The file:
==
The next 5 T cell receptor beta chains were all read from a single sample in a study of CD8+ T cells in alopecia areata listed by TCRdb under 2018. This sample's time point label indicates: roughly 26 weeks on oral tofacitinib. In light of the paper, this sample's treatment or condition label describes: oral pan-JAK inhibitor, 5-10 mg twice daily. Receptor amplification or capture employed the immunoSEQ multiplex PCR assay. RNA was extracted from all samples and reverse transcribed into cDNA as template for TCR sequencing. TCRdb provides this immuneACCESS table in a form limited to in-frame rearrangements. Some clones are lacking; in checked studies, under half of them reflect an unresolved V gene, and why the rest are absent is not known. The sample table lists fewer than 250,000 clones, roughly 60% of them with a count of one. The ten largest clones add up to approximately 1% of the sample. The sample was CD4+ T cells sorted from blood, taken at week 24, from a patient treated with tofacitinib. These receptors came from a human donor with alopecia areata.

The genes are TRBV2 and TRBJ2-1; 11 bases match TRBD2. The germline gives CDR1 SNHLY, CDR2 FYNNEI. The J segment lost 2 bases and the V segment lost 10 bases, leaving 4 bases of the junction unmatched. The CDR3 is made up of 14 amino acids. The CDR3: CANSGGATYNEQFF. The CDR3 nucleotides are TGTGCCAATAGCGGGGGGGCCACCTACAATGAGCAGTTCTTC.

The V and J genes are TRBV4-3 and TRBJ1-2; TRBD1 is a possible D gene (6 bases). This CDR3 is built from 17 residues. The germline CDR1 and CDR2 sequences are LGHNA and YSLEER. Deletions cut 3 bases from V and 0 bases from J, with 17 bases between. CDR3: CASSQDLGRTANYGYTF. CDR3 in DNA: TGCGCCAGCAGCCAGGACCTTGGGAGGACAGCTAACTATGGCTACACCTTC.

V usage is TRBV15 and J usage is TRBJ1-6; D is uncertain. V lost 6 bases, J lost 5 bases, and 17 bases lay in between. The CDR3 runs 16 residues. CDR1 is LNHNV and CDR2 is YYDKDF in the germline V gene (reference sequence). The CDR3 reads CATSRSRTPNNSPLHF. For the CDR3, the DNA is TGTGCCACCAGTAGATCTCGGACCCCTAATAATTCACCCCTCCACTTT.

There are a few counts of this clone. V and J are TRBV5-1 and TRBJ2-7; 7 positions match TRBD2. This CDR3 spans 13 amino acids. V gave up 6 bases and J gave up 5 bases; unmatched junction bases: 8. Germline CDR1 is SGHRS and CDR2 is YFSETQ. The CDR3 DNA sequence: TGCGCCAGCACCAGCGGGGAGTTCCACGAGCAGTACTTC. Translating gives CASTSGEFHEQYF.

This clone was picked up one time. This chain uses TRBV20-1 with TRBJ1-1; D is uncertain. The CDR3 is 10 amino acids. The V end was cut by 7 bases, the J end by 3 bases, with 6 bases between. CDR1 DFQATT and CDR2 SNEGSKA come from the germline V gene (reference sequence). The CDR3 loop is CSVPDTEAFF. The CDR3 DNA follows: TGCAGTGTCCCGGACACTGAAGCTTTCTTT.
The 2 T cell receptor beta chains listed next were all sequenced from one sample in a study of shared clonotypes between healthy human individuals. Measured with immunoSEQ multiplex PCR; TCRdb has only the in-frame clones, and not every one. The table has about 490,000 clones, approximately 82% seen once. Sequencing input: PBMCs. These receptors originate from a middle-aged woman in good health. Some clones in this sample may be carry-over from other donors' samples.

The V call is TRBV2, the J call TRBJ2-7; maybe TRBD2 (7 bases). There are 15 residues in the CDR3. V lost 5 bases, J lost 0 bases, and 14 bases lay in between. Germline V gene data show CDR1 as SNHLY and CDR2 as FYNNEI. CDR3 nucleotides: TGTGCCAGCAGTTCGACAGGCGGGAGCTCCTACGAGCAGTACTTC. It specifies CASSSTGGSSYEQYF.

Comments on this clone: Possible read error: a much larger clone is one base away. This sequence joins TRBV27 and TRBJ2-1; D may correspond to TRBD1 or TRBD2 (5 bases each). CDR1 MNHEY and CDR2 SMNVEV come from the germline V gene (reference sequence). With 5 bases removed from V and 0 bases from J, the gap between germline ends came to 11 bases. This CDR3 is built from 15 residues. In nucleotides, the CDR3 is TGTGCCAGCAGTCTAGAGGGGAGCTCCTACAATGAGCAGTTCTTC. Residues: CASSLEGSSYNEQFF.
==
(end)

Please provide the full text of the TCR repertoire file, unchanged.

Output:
The next 5 T cell receptor beta chains were all read from a single sample in a study of CD8+ T cells in alopecia areata listed by TCRdb under 2018. This sample's time point label indicates: roughly 26 weeks on oral tofacitinib. In light of the paper, this sample's treatment or condition label describes: oral pan-JAK inhibitor, 5-10 mg twice daily. Receptor amplification or capture employed the immunoSEQ multiplex PCR assay. RNA was extracted from all samples and reverse transcribed into cDNA as template for TCR sequencing. TCRdb provides this immuneACCESS table in a form limited to in-frame rearrangements. Some clones are lacking; in checked studies, under half of them reflect an unresolved V gene, and why the rest are absent is not known. The sample table lists fewer than 250,000 clones, roughly 60% of them with a count of one. The ten largest clones add up to approximately 1% of the sample. The sample was CD4+ T cells sorted from blood, taken at week 24, from a patient treated with tofacitinib. These receptors came from a human donor with alopecia areata.

The genes are TRBV2 and TRBJ2-1; 11 bases match TRBD2. The germline gives CDR1 SNHLY, CDR2 FYNNEI. The J segment lost 2 bases and the V segment lost 10 bases, leaving 4 bases of the junction unmatched. The CDR3 is made up of 14 amino acids. The CDR3: CANSGGATYNEQFF. The CDR3 nucleotides are TGTGCCAATAGCGGGGGGGCCACCTACAATGAGCAGTTCTTC.

The V and J genes are TRBV4-3 and TRBJ1-2; TRBD1 is a possible D gene (6 bases). This CDR3 is built from 17 residues. The germline CDR1 and CDR2 sequences are LGHNA and YSLEER. Deletions cut 3 bases from V and 0 bases from J, with 17 bases between. CDR3: CASSQDLGRTANYGYTF. CDR3 in DNA: TGCGCCAGCAGCCAGGACCTTGGGAGGACAGCTAACTATGGCTACACCTTC.

V usage is TRBV15 and J usage is TRBJ1-6; D is uncertain. V lost 6 bases, J lost 5 bases, and 17 bases lay in between. The CDR3 runs 16 residues. CDR1 is LNHNV and CDR2 is YYDKDF in the germline V gene (reference sequence). The CDR3 reads CATSRSRTPNNSPLHF. For the CDR3, the DNA is TGTGCCACCAGTAGATCTCGGACCCCTAATAATTCACCCCTCCACTTT.

There are a few counts of this clone. V and J are TRBV5-1 and TRBJ2-7; 7 positions match TRBD2. This CDR3 spans 13 amino acids. V gave up 6 bases and J gave up 5 bases; unmatched junction bases: 8. Germline CDR1 is SGHRS and CDR2 is YFSETQ. The CDR3 DNA sequence: TGCGCCAGCACCAGCGGGGAGTTCCACGAGCAGTACTTC. Translating gives CASTSGEFHEQYF.

This clone was picked up one time. This chain uses TRBV20-1 with TRBJ1-1; D is uncertain. The CDR3 is 10 amino acids. The V end was cut by 7 bases, the J end by 3 bases, with 6 bases between. CDR1 DFQATT and CDR2 SNEGSKA come from the germline V gene (reference sequence). The CDR3 loop is CSVPDTEAFF. The CDR3 DNA follows: TGCAGTGTCCCGGACACTGAAGCTTTCTTT.
The 2 T cell receptor beta chains listed next were all sequenced from one sample in a study of shared clonotypes between healthy human individuals. Measured with immunoSEQ multiplex PCR; TCRdb has only the in-frame clones, and not every one. The table has about 490,000 clones, approximately 82% seen once. Sequencing input: PBMCs. These receptors originate from a middle-aged woman in good health. Some clones in this sample may be carry-over from other donors' samples.

The V call is TRBV2, the J call TRBJ2-7; maybe TRBD2 (7 bases). There are 15 residues in the CDR3. V lost 5 bases, J lost 0 bases, and 14 bases lay in between. Germline V gene data show CDR1 as SNHLY and CDR2 as FYNNEI. CDR3 nucleotides: TGTGCCAGCAGTTCGACAGGCGGGAGCTCCTACGAGCAGTACTTC. It specifies CASSSTGGSSYEQYF.

Comments on this clone: Possible read error: a much larger clone is one base away. This sequence joins TRBV27 and TRBJ2-1; D may correspond to TRBD1 or TRBD2 (5 bases each). CDR1 MNHEY and CDR2 SMNVEV come from the germline V gene (reference sequence). With 5 bases removed from V and 0 bases from J, the gap between germline ends came to 11 bases. This CDR3 is built from 15 residues. In nucleotides, the CDR3 is TGTGCCAGCAGTCTAGAGGGGAGCTCCTACAATGAGCAGTTCTTC. Residues: CASSLEGSSYNEQFF.